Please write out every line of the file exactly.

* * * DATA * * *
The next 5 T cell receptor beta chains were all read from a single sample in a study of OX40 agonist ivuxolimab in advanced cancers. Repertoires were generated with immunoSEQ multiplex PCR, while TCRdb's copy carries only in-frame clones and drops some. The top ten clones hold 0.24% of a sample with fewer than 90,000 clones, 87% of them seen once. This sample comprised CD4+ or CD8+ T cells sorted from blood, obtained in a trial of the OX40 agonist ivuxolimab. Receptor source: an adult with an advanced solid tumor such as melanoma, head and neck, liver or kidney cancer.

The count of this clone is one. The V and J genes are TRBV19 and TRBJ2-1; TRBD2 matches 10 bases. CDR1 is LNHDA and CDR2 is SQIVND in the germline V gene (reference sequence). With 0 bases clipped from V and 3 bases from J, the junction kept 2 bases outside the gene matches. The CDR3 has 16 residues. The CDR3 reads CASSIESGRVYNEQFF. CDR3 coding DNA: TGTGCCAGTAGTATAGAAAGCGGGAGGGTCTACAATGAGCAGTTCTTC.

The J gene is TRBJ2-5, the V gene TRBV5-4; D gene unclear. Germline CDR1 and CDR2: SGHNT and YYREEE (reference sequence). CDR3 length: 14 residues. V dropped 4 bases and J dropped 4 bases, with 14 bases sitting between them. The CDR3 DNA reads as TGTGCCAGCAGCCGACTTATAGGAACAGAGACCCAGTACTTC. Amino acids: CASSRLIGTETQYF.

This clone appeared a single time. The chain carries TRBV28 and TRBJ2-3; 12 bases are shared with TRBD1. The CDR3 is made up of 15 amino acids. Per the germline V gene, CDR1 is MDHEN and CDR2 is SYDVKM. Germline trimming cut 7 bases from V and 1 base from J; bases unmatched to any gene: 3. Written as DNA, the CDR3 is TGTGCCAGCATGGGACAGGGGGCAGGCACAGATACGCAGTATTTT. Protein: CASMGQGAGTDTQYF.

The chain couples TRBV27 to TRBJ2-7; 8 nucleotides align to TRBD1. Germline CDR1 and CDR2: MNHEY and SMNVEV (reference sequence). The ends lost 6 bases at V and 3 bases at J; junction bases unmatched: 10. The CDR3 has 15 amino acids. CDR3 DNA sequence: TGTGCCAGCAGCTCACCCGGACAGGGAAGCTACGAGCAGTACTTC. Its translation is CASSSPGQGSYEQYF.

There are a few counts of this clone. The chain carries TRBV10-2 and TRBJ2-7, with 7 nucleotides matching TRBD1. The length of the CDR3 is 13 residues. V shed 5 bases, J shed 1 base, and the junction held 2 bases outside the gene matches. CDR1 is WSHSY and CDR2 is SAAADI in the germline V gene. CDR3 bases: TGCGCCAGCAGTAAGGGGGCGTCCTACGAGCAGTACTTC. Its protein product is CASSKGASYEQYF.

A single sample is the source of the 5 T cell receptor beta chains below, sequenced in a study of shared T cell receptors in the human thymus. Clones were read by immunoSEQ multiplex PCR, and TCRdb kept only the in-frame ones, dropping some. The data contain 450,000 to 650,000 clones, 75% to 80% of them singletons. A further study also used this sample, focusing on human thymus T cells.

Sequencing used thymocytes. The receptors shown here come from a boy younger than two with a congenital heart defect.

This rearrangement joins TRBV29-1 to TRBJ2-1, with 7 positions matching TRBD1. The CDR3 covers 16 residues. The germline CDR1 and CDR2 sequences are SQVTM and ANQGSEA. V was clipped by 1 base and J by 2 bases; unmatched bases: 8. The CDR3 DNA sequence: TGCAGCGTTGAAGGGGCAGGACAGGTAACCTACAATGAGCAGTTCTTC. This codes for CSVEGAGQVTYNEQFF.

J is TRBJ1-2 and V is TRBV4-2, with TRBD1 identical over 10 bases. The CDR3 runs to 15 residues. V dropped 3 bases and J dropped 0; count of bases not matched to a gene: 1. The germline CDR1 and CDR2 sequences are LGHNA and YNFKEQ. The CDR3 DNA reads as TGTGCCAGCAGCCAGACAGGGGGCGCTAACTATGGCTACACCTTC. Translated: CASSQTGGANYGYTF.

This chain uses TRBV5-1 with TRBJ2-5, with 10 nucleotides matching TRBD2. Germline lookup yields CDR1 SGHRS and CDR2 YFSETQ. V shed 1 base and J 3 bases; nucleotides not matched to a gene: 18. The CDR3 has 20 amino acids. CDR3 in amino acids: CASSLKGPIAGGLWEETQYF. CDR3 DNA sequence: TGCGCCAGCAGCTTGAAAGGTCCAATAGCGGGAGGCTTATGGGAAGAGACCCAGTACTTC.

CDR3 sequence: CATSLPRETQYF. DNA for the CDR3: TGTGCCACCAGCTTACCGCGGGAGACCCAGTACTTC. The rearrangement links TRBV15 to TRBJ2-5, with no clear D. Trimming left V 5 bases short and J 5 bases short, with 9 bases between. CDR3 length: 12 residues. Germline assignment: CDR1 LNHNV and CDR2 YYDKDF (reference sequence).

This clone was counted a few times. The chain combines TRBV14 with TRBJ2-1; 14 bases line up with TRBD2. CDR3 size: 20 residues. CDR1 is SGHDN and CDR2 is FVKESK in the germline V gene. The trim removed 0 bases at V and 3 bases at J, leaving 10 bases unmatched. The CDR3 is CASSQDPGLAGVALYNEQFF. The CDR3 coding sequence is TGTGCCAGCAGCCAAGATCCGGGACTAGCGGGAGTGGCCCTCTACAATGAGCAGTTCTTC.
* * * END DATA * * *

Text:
The next 5 T cell receptor beta chains were all read from a single sample in a study of OX40 agonist ivuxolimab in advanced cancers. Repertoires were generated with immunoSEQ multiplex PCR, while TCRdb's copy carries only in-frame clones and drops some. The top ten clones hold 0.24% of a sample with fewer than 90,000 clones, 87% of them seen once. This sample comprised CD4+ or CD8+ T cells sorted from blood, obtained in a trial of the OX40 agonist ivuxolimab. Receptor source: an adult with an advanced solid tumor such as melanoma, head and neck, liver or kidney cancer.

The count of this clone is one. The V and J genes are TRBV19 and TRBJ2-1; TRBD2 matches 10 bases. CDR1 is LNHDA and CDR2 is SQIVND in the germline V gene (reference sequence). With 0 bases clipped from V and 3 bases from J, the junction kept 2 bases outside the gene matches. The CDR3 has 16 residues. The CDR3 reads CASSIESGRVYNEQFF. CDR3 coding DNA: TGTGCCAGTAGTATAGAAAGCGGGAGGGTCTACAATGAGCAGTTCTTC.

The J gene is TRBJ2-5, the V gene TRBV5-4; D gene unclear. Germline CDR1 and CDR2: SGHNT and YYREEE (reference sequence). CDR3 length: 14 residues. V dropped 4 bases and J dropped 4 bases, with 14 bases sitting between them. The CDR3 DNA reads as TGTGCCAGCAGCCGACTTATAGGAACAGAGACCCAGTACTTC. Amino acids: CASSRLIGTETQYF.

This clone appeared a single time. The chain carries TRBV28 and TRBJ2-3; 12 bases are shared with TRBD1. The CDR3 is made up of 15 amino acids. Per the germline V gene, CDR1 is MDHEN and CDR2 is SYDVKM. Germline trimming cut 7 bases from V and 1 base from J; bases unmatched to any gene: 3. Written as DNA, the CDR3 is TGTGCCAGCATGGGACAGGGGGCAGGCACAGATACGCAGTATTTT. Protein: CASMGQGAGTDTQYF.

The chain couples TRBV27 to TRBJ2-7; 8 nucleotides align to TRBD1. Germline CDR1 and CDR2: MNHEY and SMNVEV (reference sequence). The ends lost 6 bases at V and 3 bases at J; junction bases unmatched: 10. The CDR3 has 15 amino acids. CDR3 DNA sequence: TGTGCCAGCAGCTCACCCGGACAGGGAAGCTACGAGCAGTACTTC. Its translation is CASSSPGQGSYEQYF.

There are a few counts of this clone. The chain carries TRBV10-2 and TRBJ2-7, with 7 nucleotides matching TRBD1. The length of the CDR3 is 13 residues. V shed 5 bases, J shed 1 base, and the junction held 2 bases outside the gene matches. CDR1 is WSHSY and CDR2 is SAAADI in the germline V gene. CDR3 bases: TGCGCCAGCAGTAAGGGGGCGTCCTACGAGCAGTACTTC. Its protein product is CASSKGASYEQYF.

A single sample is the source of the 5 T cell receptor beta chains below, sequenced in a study of shared T cell receptors in the human thymus. Clones were read by immunoSEQ multiplex PCR, and TCRdb kept only the in-frame ones, dropping some. The data contain 450,000 to 650,000 clones, 75% to 80% of them singletons. A further study also used this sample, focusing on human thymus T cells.

Sequencing used thymocytes. The receptors shown here come from a boy younger than two with a congenital heart defect.

This rearrangement joins TRBV29-1 to TRBJ2-1, with 7 positions matching TRBD1. The CDR3 covers 16 residues. The germline CDR1 and CDR2 sequences are SQVTM and ANQGSEA. V was clipped by 1 base and J by 2 bases; unmatched bases: 8. The CDR3 DNA sequence: TGCAGCGTTGAAGGGGCAGGACAGGTAACCTACAATGAGCAGTTCTTC. This codes for CSVEGAGQVTYNEQFF.

J is TRBJ1-2 and V is TRBV4-2, with TRBD1 identical over 10 bases. The CDR3 runs to 15 residues. V dropped 3 bases and J dropped 0; count of bases not matched to a gene: 1. The germline CDR1 and CDR2 sequences are LGHNA and YNFKEQ. The CDR3 DNA reads as TGTGCCAGCAGCCAGACAGGGGGCGCTAACTATGGCTACACCTTC. Translated: CASSQTGGANYGYTF.

This chain uses TRBV5-1 with TRBJ2-5, with 10 nucleotides matching TRBD2. Germline lookup yields CDR1 SGHRS and CDR2 YFSETQ. V shed 1 base and J 3 bases; nucleotides not matched to a gene: 18. The CDR3 has 20 amino acids. CDR3 in amino acids: CASSLKGPIAGGLWEETQYF. CDR3 DNA sequence: TGCGCCAGCAGCTTGAAAGGTCCAATAGCGGGAGGCTTATGGGAAGAGACCCAGTACTTC.

CDR3 sequence: CATSLPRETQYF. DNA for the CDR3: TGTGCCACCAGCTTACCGCGGGAGACCCAGTACTTC. The rearrangement links TRBV15 to TRBJ2-5, with no clear D. Trimming left V 5 bases short and J 5 bases short, with 9 bases between. CDR3 length: 12 residues. Germline assignment: CDR1 LNHNV and CDR2 YYDKDF (reference sequence).

This clone was counted a few times. The chain combines TRBV14 with TRBJ2-1; 14 bases line up with TRBD2. CDR3 size: 20 residues. CDR1 is SGHDN and CDR2 is FVKESK in the germline V gene. The trim removed 0 bases at V and 3 bases at J, leaving 10 bases unmatched. The CDR3 is CASSQDPGLAGVALYNEQFF. The CDR3 coding sequence is TGTGCCAGCAGCCAAGATCCGGGACTAGCGGGAGTGGCCCTCTACAATGAGCAGTTCTTC.